The EU and UK positions, on the other hand, can be described as “puzzling.” The European Union released this statement on January 2: “The European Union is closely following the ongoing demonstrations in Iran, the increase of violence and the unacceptable loss of human lives. For the EU, human rights have always been a core issue in our relationship with Iran. Peaceful demonstration and freedom of expression are fundamental rights that apply to every country, and Iran is no exception. In the last days, we have been in touch with the Iranian authorities. In the spirit of frankness and respect that is at the basis of our relationship, we expect all concerned to refrain from violence and the right of expression to be guaranteed, also in light of the statements made by the Iranian Government. The European Union will continue to monitor the situation.” Referring to the “unacceptable loss of human lives,” the EU fails to differentiate between the perpetrators and the victims. The French and UK representatives expressed concern regarding the violation of human rights and demand Iran to respect the right of people to demonstrate. However, the French representative emphasized that “The (nuclear) agreement was one of the cornerstones of stability for the Middle East, and to lose that hard-won ground would be a major setback for the international community and the non-proliferation regime.” The UK representative emphasized that “Iran also had legitimate security interests in the region, and had suffered during the Iran-Iraq war. Too often, however, its security interests were pursued in a way that destabilized others. Those regional activities threatened international peace and security. That being said – the United States was the only member of the Security Council which saw the protests and the regime’s reaction as a concern of the Security Council, rather a purely domestic affair that did not pose a risk to international stability.
The understated nature of the reaction and the comments must be noted. The Mullah regime openly calls for the elimination of the state of Israel; most senior leaders of the Iranian regime openly brag that Iran controls four Arab state capitals – Beirut, Damascus, Baghdad and San’aa; dozens of thousands of Shi’ite militants, backed by the Mullah’s regime fight in Syria and Iraq; the Iranian regime massively arms and finances terror groups in the region – Hamas, Hezbollah, Islamic Jihad and more. One thus must wonder if sheltering the Mullah regime is a recipe for stability. (I have written many articles on the Mullah regime’s destructive role, read for example my September 2017 article “My Enemy is My Best Asset”).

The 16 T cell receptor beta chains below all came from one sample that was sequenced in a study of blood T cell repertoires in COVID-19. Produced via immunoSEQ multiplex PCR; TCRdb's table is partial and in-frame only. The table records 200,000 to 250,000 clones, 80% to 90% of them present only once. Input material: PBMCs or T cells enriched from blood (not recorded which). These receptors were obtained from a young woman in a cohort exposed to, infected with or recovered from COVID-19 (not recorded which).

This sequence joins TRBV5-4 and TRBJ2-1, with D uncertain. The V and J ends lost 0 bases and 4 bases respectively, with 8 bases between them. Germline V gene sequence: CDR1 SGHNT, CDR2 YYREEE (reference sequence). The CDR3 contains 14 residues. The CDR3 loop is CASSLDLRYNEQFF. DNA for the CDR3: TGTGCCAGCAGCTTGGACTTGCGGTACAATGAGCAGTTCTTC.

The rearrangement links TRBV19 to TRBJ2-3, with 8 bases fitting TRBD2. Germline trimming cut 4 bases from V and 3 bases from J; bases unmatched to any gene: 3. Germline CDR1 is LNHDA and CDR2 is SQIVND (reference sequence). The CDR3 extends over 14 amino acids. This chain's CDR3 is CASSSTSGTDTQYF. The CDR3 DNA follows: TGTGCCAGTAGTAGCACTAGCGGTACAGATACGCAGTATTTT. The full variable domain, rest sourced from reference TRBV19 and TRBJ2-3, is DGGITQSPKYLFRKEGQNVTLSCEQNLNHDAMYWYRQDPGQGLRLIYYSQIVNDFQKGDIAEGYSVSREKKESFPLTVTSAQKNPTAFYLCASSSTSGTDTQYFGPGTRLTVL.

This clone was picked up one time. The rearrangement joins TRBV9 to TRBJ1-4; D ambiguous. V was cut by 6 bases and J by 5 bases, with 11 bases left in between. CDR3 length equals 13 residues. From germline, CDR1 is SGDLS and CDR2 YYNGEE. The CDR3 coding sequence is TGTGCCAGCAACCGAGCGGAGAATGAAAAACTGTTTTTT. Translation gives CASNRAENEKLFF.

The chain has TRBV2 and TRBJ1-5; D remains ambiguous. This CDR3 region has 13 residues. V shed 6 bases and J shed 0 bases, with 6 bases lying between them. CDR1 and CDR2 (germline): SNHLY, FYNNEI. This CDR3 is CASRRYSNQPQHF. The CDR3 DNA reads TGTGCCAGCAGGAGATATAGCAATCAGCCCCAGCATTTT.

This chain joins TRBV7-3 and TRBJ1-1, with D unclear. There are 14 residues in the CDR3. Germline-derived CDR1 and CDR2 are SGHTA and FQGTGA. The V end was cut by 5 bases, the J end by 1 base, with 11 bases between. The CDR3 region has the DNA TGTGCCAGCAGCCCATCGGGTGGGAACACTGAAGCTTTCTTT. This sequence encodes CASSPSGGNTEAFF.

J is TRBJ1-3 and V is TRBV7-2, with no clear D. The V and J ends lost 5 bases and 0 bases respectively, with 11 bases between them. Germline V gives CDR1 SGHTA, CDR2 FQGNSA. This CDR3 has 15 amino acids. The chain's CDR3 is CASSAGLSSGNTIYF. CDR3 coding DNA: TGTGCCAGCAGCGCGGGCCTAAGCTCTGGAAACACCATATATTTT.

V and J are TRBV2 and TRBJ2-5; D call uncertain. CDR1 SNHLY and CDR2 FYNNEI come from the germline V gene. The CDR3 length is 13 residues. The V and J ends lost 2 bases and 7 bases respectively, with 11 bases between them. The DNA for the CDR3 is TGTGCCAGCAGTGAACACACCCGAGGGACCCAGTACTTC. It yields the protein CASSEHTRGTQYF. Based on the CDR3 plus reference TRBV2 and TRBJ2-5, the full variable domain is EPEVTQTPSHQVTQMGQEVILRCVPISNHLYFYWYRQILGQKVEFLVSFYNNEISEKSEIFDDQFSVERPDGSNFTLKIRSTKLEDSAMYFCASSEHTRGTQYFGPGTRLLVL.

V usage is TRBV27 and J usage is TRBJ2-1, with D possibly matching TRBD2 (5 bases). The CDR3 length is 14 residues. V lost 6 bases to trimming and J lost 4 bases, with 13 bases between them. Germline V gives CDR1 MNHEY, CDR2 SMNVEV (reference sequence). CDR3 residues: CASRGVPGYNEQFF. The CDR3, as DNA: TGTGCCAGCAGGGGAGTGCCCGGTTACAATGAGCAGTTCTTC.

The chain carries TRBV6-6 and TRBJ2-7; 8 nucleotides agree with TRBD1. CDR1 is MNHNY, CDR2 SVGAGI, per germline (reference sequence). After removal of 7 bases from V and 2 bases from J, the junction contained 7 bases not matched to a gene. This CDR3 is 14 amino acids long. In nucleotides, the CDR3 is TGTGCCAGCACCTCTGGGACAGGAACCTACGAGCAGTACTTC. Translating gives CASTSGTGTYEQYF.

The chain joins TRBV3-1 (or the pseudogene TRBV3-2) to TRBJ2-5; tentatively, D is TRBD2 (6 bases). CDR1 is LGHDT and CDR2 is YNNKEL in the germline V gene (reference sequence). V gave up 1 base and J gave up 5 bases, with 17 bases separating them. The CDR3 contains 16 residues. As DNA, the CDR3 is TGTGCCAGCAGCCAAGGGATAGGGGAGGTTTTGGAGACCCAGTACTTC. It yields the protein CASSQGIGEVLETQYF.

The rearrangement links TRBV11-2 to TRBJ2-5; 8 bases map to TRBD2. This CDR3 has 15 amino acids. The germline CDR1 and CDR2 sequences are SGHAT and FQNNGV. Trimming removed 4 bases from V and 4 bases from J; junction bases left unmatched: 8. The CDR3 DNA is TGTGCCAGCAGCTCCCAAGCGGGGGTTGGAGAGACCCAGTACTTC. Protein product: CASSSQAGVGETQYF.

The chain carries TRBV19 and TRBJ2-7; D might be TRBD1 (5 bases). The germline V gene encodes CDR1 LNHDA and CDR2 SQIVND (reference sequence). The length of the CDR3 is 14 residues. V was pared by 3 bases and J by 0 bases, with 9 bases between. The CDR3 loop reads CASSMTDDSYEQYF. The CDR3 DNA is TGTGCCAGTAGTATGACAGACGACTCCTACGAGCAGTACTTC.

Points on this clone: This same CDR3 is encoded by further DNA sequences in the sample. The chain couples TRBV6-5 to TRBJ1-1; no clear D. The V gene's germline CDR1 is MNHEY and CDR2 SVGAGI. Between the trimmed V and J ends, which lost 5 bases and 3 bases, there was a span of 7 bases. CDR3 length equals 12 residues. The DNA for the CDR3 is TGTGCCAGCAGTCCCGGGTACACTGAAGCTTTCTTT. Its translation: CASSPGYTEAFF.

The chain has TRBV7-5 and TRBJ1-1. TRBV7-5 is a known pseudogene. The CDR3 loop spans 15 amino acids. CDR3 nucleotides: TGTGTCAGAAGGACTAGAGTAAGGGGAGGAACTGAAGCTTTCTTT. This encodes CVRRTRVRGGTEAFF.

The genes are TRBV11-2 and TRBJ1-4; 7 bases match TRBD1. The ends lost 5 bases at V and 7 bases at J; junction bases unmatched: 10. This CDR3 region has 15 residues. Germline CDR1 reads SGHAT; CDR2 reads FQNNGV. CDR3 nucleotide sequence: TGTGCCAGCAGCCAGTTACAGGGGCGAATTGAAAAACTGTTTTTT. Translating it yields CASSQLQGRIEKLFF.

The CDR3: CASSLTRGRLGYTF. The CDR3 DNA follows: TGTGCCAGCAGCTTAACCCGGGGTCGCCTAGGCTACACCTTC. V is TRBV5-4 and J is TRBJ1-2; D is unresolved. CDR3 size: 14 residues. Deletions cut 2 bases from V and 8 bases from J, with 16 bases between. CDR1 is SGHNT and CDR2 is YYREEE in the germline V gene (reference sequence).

Russia’s position regarding the protests is interesting. Russia argues that the US support for the protesters might result in ‘undesirable instability in Iran. One should note that Russia’s position is mostly focused on countering the US position – not necessarily expressing decisive support for the Mullah regime. That is Putin’s sophisticated way of signaling to the Mullah’s regime that Russia’s position vis a vis the protests could change if Iran does not get closer to Russia’s vision regarding the future of Syria. Though cooperating in the war in Syria, Russia and Iran have differing – and a more and more conflicting – vision vis a vis the political solution to end the war in Syria. Russia accepts the concept that Syria’s future – including Assad’s future, will be determined by the Syrian people and only by the Syrian people – through elections. That path will inevitably result in a new political structure in Syria which will reflect the basic demographic fact that eighty-five percent of Syrians are Sunni – and they will neither accept Iran continuing to occupy their country – neither through direct presence, nor through indirect control via an Iranian proxy or puppet like Assad. Putin has no special commitment to Assad. Putin has two major interests in Syria – not to drown in the Syrian blood bath and to make sure that the stronghold he has today in Syria will remain. Achieving those goals is not necessarily conditional on the endurance of Assad’s rule – as far as Putin is concerned Assad is dispensable. And Iran is not happy with that.
It seems as of now that the protests are dying out.
Though the Mullah regime markets a triumph, one should not be misled – the current protests are significant – and a very disturbing signal to the Mullahs regime because of the following facts:
- The protests spread very quickly
- The protesters represented wide sectors of society
- Many of the protesters represented the more conservative and religious political base of support
- Some of the protests took place in the traditional strongholds of the regime – Mashhad, Qom, etc.